Shadow Work

The classic big man of Africa

Shadow Work Meet the man behind the political violence in Ivory Coast. For years the electoral process has been held to ransom by President Laurent Gbagbo and his strongman Charles Ble Goude. In this previously unreleased fly-on-the-wall documentary we get intimate access to the powerbrokers behind Gbagbo's iron grip on the country. At the heart of it is Ble Goude who likes to think of himself as Africa's Karl Rove. He's a master of spin and fear, African style. And going on his record, he has the potential to bring about a holocaust in this little nation.
"Generation Ble Goude! Generation Ble Goude! For the takeover! For the takeover we are ready!" Ble Goude and a hall of impassioned young Ivorians shout in unison, beating the air with their fists. This is the power base that is holding the Ivory Coast to ransom. In October 2006 the streets and squares of the Ivory Coast were flooded with violent youths determined their man would retain power, "The president will always stay in office ... if they try to remove him ... we will destroy everything". Leaders of FESCI and the 'Young Patriots' whipped them into frenzies preaching hatred of the North, the international community, and especially France. The entire country was about to erupt in civil war over the elections.

The New York Times called him 'The General', his enemies call him 'The Machete', and the American government call him a terrorist. But in the Ivory Coast Charles Ble Goude holds all the cards. "They will have to exterminate us to have an Ivory Coast without Laurent Gbagbo", is the rally cry of Ble Goude and his supporters, the powerful student organisations FESCI and the 'Young Patriots', as they resist attempts by the majority Northerners to gain power.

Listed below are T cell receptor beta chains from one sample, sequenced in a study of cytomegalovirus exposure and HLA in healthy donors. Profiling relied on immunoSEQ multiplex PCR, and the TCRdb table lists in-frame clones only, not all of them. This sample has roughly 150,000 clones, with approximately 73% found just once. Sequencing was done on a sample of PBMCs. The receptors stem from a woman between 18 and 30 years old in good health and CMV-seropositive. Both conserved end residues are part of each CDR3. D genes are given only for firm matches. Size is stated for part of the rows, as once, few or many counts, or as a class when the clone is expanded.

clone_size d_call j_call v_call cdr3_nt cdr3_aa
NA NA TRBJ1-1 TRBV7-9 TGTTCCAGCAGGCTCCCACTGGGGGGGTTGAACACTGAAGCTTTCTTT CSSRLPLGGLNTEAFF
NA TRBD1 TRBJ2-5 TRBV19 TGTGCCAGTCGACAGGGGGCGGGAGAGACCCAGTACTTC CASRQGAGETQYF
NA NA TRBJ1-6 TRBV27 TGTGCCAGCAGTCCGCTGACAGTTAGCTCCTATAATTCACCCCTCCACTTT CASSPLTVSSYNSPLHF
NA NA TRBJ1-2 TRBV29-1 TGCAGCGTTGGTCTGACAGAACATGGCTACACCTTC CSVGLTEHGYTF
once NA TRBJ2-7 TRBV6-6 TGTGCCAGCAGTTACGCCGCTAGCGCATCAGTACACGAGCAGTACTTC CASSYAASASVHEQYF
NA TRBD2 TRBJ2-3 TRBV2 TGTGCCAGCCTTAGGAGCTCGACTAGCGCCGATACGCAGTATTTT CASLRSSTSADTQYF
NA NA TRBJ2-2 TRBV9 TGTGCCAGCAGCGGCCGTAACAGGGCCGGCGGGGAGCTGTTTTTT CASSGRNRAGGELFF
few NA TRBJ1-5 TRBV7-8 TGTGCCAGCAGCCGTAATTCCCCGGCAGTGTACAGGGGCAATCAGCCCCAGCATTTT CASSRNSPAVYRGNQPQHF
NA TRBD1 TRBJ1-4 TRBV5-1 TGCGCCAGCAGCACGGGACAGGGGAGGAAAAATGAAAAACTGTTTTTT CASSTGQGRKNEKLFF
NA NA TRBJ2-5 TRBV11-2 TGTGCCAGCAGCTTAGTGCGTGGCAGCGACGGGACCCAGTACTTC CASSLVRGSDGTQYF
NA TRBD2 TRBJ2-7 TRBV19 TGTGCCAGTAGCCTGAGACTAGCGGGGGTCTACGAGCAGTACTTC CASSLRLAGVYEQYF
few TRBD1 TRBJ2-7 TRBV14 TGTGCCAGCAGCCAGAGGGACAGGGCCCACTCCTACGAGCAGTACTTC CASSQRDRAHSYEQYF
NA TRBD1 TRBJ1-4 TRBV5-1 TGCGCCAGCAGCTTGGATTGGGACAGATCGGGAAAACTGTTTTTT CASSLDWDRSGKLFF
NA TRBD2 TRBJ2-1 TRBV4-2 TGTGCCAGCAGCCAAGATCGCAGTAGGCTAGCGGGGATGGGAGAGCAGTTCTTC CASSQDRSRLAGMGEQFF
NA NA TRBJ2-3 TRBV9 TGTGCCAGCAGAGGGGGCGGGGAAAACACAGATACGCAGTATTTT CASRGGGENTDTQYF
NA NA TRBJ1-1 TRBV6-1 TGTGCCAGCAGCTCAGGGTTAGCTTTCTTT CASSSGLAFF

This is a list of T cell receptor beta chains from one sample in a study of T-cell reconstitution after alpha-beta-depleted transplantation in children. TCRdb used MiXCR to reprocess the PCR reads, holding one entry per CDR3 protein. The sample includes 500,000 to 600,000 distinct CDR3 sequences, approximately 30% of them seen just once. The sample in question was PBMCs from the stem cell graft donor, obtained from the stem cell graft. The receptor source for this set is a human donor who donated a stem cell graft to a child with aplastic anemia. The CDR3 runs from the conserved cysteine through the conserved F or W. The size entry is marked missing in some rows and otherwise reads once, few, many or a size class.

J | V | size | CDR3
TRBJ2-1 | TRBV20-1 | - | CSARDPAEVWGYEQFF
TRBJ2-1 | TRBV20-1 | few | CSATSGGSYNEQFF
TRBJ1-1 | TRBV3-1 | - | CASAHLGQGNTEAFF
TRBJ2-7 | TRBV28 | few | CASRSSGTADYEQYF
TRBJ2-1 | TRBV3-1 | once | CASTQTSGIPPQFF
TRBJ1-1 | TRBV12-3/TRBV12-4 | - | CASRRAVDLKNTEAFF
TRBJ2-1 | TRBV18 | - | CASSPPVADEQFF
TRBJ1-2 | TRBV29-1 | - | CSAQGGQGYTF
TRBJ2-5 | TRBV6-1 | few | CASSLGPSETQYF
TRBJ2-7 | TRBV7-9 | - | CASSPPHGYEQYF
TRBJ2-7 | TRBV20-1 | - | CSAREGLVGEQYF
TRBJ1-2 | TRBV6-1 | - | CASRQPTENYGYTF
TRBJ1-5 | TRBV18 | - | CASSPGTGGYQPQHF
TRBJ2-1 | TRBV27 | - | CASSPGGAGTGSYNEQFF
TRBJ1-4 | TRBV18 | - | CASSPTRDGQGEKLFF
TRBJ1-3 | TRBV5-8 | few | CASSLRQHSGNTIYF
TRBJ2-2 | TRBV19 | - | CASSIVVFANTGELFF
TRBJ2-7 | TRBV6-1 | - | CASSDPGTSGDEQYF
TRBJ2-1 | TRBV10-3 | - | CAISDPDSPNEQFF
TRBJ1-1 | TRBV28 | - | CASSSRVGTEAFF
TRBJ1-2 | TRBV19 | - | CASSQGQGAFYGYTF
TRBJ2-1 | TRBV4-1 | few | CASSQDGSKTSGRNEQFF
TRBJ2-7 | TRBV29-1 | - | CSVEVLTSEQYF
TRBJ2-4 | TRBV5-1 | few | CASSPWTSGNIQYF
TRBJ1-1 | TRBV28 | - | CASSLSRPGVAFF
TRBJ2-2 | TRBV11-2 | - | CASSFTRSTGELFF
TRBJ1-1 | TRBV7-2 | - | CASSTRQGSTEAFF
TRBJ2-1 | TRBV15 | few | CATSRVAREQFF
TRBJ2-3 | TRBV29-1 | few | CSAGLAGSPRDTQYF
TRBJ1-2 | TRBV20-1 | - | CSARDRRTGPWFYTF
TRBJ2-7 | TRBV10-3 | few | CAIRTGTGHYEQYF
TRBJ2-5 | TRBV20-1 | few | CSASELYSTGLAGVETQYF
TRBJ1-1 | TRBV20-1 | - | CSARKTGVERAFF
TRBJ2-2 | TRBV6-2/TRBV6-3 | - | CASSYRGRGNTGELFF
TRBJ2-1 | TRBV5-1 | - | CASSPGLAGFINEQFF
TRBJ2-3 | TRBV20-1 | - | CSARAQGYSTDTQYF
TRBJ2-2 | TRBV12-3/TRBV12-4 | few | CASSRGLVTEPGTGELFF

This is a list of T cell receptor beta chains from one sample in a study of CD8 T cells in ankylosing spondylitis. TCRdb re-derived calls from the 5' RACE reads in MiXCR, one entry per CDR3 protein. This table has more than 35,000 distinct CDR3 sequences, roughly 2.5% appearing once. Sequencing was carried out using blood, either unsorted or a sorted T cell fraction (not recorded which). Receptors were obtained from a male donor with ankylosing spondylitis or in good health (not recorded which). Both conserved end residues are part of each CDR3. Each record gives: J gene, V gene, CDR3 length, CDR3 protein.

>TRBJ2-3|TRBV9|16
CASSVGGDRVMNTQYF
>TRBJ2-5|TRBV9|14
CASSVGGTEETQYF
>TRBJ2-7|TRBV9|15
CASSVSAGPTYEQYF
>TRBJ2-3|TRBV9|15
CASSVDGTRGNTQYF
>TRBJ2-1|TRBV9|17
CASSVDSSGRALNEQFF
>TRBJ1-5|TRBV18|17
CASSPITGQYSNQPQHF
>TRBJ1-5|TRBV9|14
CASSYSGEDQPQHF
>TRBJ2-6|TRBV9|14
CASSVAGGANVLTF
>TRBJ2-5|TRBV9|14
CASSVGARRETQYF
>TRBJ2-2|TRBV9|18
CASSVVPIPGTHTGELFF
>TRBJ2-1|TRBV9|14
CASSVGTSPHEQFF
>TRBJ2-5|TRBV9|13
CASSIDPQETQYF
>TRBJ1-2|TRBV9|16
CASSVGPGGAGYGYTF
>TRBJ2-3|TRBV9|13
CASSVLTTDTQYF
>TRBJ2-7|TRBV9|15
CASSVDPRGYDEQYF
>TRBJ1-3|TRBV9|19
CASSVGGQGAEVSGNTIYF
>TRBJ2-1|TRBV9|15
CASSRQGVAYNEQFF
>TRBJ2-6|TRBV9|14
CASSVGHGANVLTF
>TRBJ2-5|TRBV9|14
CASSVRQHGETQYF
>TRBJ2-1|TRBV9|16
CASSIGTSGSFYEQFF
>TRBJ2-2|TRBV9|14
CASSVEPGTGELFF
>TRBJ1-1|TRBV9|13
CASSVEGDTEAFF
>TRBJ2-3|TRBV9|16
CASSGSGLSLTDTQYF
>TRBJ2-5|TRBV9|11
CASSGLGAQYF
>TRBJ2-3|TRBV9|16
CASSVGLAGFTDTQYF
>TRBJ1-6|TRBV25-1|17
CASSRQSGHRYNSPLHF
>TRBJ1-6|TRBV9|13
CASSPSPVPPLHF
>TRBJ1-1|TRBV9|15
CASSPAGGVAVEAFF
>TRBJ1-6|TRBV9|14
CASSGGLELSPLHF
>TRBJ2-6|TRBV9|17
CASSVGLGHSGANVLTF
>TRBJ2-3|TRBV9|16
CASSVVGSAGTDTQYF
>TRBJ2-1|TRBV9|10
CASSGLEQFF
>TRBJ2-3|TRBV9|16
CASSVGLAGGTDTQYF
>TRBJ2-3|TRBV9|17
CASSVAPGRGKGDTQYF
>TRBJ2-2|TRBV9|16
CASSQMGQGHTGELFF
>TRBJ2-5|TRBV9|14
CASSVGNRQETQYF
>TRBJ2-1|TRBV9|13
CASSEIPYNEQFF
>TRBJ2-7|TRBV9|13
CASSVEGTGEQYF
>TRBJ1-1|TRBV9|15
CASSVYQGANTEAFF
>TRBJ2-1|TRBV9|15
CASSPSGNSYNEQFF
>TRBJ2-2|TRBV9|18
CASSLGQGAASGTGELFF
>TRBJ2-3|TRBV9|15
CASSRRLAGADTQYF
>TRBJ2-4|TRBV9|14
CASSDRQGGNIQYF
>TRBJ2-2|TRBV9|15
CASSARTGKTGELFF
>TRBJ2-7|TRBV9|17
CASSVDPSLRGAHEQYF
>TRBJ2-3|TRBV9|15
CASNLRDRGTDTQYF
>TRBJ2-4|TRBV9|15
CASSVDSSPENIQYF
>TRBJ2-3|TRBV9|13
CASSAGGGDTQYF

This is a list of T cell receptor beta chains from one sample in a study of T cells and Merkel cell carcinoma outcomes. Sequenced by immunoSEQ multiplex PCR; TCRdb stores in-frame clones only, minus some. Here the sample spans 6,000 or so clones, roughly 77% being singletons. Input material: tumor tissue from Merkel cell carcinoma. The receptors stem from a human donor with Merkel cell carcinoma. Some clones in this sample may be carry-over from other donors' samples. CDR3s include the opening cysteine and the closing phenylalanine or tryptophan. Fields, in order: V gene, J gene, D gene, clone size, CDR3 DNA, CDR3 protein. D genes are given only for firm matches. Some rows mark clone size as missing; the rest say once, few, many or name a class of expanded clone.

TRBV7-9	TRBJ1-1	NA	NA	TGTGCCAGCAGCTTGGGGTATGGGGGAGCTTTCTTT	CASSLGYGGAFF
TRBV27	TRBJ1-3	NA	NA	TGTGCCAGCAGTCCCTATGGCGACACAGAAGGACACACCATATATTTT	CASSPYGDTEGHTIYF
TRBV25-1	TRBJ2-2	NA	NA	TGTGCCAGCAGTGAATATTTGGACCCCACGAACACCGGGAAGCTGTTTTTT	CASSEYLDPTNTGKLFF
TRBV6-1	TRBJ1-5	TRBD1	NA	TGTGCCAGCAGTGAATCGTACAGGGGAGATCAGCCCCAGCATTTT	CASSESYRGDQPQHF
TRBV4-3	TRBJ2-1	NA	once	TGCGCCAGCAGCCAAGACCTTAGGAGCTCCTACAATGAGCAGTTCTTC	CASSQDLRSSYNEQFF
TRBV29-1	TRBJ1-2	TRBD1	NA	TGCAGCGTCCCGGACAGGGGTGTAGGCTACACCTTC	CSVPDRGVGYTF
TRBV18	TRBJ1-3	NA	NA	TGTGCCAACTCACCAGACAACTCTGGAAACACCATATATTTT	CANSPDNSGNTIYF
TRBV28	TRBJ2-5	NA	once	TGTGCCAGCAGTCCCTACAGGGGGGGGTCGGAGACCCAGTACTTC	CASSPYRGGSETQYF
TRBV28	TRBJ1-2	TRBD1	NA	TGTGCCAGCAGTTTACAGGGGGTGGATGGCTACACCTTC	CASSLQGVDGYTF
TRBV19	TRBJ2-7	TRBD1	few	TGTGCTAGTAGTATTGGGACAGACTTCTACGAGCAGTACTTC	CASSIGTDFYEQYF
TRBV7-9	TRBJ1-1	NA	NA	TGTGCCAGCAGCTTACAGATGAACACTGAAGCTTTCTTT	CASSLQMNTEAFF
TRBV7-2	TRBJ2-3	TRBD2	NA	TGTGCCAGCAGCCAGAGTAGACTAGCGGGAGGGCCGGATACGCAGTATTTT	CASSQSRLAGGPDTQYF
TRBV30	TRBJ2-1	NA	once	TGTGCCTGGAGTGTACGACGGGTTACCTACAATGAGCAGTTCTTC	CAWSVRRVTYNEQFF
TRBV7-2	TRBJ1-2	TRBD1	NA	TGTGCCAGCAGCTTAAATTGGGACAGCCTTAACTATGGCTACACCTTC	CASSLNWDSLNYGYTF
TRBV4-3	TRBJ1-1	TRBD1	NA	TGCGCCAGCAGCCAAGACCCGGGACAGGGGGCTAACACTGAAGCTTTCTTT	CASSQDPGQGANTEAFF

In this film the 2006 Ivory Coast elections are put under the microscope. It examines the origins of the conflict. Where the violence came from and how the leaders manipulated the youth into committing violent acts. This diary of the previous cancelled elections offers a prelude to the climax we reach today. Gbagbo, Ble Goude, ex-Northern rebel and minister of the dissolved coalition Siddiki Konate, and youth organisations FESCI and the 'Young Patriots' are all still the major players in the conflict. As a result this film is crucial to a full understanding of the events unfolding in Abidjan today, as Gbagbo and Ble Goude attempt to keep democratically elected Alassane Ouatarra out of power.

Both sides armed themselves for the conflict but the elections were delayed and the conflict was postponed to 2008 when the elections were again postponed. As a result the conflict that would have erupted then has been delayed and is only now breaking out. This documentary couldn't be more current. It paints a picture of a disaster that has been waiting to happen for years.


Making The Film

For a few years I worked in the Middle East and Central Asia as a documentary / news cameraman covering conflict. After a while it all started to look the same and mainstream medias coverage wasn’t really telling us anything new. I wanted to do something different, no media outlet was focussed on the conflict in Ivory Coast, there was some information but it was vague and misleading.
With ‘Shadow Work’ I wanted to show how these conflicts start. Where does the violence come from? How do the leaders manipulate the youth into committing violent acts? What are the conditions necessary for this to happen? This is what the film is about.

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